This is how I ended up with a $900+ in tank fuel system. I had to pay the tow bill however. I did not know enough about it then to do anything different. I had to supplement it with a booster pump and then replace the whole thing 3 years later.

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  Have a good tow policy.  I have the AAA premier 200 mile with RV policy so when my vp44 went out north of Riggins ID they came with a flat bed for the truck and a pick-up with a 5th wheel hitch for my trailer. This took about 2 hours.  The cost of the policy is $200 a year ($16.66 a month)  but I also use their DMV services, maps, travel service among other things they offer.  

  It also helps to break down within a few miles of some one you know that can lend a hand in time of need. 

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I have the longest amount of free towing from AAA, think its 250miles.  I figure that amount of distance shall (not always) get me to a good repair shop regardless of my current location.

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My VP44 died on me about 20 miles from home.  I called a couple of towing companies and ended up paying $70 for the tow, I was in my driveway within an hour.  The company had no problem getting me a truck that could haul my dually.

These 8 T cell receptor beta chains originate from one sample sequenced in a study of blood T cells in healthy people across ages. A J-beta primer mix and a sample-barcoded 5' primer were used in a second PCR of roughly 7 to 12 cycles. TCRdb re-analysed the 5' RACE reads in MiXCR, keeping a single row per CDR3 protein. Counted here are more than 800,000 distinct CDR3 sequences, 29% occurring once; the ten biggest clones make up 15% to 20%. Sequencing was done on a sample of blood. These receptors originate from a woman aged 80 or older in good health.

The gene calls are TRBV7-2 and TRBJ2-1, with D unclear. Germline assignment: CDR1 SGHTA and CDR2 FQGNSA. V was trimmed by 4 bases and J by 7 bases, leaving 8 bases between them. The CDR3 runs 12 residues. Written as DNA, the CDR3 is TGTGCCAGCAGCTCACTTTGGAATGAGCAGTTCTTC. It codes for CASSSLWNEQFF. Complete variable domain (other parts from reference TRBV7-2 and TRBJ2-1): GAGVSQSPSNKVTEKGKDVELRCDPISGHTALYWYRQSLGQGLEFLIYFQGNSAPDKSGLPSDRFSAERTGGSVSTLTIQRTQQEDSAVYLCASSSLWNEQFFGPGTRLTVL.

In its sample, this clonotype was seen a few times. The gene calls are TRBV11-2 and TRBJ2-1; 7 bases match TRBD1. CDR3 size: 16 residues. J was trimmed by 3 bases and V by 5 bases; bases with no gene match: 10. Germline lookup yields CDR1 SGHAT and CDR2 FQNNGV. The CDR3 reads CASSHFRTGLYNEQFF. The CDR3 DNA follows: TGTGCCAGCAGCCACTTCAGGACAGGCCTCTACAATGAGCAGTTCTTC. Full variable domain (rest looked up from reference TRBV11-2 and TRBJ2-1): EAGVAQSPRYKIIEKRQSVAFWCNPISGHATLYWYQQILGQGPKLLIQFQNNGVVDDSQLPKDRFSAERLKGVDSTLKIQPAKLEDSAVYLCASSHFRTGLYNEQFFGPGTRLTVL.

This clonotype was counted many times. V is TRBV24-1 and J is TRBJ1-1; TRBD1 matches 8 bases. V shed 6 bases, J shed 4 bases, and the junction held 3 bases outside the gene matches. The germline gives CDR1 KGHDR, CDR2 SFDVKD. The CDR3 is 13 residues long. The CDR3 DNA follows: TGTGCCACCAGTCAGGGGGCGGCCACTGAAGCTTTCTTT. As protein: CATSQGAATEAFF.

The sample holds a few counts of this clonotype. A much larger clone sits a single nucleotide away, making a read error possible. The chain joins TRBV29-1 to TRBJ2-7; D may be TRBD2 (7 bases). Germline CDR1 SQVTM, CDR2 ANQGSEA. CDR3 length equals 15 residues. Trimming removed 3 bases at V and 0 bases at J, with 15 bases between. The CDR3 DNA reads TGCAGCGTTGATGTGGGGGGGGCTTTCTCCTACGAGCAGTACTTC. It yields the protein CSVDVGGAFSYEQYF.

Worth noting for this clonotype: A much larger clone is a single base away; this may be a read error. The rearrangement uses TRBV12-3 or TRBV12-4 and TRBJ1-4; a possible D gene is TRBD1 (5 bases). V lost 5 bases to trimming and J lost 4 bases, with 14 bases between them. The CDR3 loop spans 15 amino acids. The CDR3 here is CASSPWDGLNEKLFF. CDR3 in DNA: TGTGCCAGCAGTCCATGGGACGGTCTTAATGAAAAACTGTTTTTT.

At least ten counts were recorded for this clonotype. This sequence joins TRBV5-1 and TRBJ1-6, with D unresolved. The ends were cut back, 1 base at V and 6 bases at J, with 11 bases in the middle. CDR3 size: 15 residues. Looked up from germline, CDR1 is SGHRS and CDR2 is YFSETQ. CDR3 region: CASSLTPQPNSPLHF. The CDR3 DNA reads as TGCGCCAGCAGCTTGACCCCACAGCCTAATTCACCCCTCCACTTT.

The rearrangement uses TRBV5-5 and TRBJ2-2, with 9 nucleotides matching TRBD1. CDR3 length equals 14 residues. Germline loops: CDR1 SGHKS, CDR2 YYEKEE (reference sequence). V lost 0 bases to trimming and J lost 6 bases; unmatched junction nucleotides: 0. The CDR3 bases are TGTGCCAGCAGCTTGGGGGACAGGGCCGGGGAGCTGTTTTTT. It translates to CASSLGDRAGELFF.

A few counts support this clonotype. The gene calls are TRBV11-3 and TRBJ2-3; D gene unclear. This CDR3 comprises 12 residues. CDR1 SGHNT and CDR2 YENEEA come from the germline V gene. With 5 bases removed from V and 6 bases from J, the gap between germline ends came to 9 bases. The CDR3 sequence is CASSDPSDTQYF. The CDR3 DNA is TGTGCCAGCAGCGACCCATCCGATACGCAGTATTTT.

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On ‎9‎/‎16‎/‎2017 at 4:53 AM, Leaky88 said:

Hi,

 

We can't predict everything, so I will ask the question ahead in preparation.

If anyone has been on a long trip and suffered a breakdown, how did you get the truck back home to your shop?

I'd like to hear what you did?

Are there companies that rent Haulers/trucks capable of hauling a 3500? Or maybe a  vehicle Transport Company?

 

Thanks.

 

Leaky

 

 

If anyone has been on a long trip and suffered a breakdown, how did you get the truck back home to your shop?

I'd like to hear what you did?

Very important topic for some folks in my opinion.  And I never been able yet to get it back home yet. But here is what we’ve gone through.   Wife says we are getting pretty good at getting un-stranded. 

First of all being stranded is not fun (usually) and can be very expensive.  I'm still cry'n & whin'n over the last time we were stranded.  We’ve been stranded several times but last time we got stranded we got taken advantage, big time.  Not only time wise, but we were lied to and final costs were just under $3,000 worth and total time was 3 weeks 2 days.  We’re retired and towing wives 9,000 trailer around, so time of being stranded isn’t that big of deal.  We’re towing our motel room with us so to speak. But you don’t know where you might get stranded.  We've also spent a 4 days in a yard of a trans/radiator repair shop, overlooking a scenic sewer pond and overly friendly dog with about 10 pounds of grease on it.